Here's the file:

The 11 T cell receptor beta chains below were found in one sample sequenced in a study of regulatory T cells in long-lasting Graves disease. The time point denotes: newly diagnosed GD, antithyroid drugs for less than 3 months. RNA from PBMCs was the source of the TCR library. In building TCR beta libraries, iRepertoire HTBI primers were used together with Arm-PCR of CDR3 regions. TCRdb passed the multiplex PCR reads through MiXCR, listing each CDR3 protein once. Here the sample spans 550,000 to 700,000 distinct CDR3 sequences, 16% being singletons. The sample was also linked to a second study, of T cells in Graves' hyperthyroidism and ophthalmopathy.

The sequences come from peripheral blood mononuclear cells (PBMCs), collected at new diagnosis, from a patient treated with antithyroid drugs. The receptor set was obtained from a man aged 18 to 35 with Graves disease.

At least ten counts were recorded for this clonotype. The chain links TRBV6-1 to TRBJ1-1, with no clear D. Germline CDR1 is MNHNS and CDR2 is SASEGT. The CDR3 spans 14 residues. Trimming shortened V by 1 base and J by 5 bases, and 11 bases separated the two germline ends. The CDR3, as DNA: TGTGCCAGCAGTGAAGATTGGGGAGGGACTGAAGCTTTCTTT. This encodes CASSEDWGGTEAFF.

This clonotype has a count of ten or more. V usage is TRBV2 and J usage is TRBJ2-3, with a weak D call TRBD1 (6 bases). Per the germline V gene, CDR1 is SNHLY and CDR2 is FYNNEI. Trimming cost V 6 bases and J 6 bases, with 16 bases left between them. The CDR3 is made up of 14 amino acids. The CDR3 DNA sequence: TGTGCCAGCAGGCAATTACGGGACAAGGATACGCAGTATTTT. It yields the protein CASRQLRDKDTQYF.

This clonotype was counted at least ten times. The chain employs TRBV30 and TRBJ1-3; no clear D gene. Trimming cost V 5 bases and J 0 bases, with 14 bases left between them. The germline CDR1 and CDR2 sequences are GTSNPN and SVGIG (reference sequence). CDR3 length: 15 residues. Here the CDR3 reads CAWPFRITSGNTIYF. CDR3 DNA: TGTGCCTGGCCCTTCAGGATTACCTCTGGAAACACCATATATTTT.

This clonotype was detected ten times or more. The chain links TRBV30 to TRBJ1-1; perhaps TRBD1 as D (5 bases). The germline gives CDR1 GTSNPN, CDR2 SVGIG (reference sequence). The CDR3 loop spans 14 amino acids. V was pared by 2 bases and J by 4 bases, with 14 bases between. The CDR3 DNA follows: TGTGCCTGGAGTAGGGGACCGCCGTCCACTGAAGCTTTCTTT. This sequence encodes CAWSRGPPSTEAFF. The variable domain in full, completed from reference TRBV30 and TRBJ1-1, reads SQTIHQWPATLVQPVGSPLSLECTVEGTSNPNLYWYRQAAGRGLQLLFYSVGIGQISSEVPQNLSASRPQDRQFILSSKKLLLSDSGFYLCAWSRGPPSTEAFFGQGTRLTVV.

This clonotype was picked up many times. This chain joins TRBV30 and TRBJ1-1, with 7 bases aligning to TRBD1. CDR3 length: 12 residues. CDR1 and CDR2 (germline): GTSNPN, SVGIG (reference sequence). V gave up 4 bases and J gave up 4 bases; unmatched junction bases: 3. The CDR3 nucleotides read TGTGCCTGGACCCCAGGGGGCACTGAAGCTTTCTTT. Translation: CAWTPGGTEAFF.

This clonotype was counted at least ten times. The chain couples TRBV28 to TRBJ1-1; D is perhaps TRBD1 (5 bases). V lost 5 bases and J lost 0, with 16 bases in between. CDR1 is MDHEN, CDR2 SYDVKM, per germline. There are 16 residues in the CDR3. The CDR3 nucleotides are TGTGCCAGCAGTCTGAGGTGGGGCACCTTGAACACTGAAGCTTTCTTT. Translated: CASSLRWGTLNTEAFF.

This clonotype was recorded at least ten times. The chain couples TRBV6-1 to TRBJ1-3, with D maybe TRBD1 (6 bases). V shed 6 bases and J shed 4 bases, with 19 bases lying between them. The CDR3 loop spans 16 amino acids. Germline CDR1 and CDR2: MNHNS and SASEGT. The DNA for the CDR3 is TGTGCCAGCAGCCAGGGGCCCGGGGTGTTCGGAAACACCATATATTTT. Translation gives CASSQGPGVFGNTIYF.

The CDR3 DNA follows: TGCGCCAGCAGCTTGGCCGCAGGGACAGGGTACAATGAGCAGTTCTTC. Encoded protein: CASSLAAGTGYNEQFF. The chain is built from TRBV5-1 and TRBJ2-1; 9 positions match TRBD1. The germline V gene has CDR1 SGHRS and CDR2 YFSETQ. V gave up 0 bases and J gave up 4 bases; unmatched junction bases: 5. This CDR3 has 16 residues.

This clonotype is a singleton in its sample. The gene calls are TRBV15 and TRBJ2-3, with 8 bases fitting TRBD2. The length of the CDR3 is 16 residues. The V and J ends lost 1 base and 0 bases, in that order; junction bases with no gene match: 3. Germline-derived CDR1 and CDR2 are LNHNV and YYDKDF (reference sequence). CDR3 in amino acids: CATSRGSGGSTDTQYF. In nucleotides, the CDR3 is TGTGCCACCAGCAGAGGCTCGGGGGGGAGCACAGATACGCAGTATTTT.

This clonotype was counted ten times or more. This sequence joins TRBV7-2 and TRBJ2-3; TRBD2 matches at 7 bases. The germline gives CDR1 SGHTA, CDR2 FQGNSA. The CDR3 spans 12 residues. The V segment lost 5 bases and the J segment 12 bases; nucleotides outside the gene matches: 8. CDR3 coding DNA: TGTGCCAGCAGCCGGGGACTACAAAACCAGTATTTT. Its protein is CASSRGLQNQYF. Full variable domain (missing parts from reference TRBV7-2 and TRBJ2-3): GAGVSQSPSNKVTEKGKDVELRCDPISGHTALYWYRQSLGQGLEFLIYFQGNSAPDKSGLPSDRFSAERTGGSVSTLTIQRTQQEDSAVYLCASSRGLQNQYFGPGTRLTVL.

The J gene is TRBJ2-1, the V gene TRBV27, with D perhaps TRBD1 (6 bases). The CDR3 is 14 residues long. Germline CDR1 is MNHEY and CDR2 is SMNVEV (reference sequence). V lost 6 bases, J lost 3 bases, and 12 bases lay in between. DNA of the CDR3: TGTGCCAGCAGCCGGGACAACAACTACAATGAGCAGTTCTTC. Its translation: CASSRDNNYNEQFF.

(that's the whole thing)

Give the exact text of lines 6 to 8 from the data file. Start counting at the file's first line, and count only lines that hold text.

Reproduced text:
This clonotype was detected ten times or more. The chain links TRBV30 to TRBJ1-1; perhaps TRBD1 as D (5 bases). The germline gives CDR1 GTSNPN, CDR2 SVGIG (reference sequence). The CDR3 loop spans 14 amino acids. V was pared by 2 bases and J by 4 bases, with 14 bases between. The CDR3 DNA follows: TGTGCCTGGAGTAGGGGACCGCCGTCCACTGAAGCTTTCTTT. This sequence encodes CAWSRGPPSTEAFF. The variable domain in full, completed from reference TRBV30 and TRBJ1-1, reads SQTIHQWPATLVQPVGSPLSLECTVEGTSNPNLYWYRQAAGRGLQLLFYSVGIGQISSEVPQNLSASRPQDRQFILSSKKLLLSDSGFYLCAWSRGPPSTEAFFGQGTRLTVV.

This clonotype was picked up many times. This chain joins TRBV30 and TRBJ1-1, with 7 bases aligning to TRBD1. CDR3 length: 12 residues. CDR1 and CDR2 (germline): GTSNPN, SVGIG (reference sequence). V gave up 4 bases and J gave up 4 bases; unmatched junction bases: 3. The CDR3 nucleotides read TGTGCCTGGACCCCAGGGGGCACTGAAGCTTTCTTT. Translation: CAWTPGGTEAFF.

This clonotype was counted at least ten times. The chain couples TRBV28 to TRBJ1-1; D is perhaps TRBD1 (5 bases). V lost 5 bases and J lost 0, with 16 bases in between. CDR1 is MDHEN, CDR2 SYDVKM, per germline. There are 16 residues in the CDR3. The CDR3 nucleotides are TGTGCCAGCAGTCTGAGGTGGGGCACCTTGAACACTGAAGCTTTCTTT. Translated: CASSLRWGTLNTEAFF.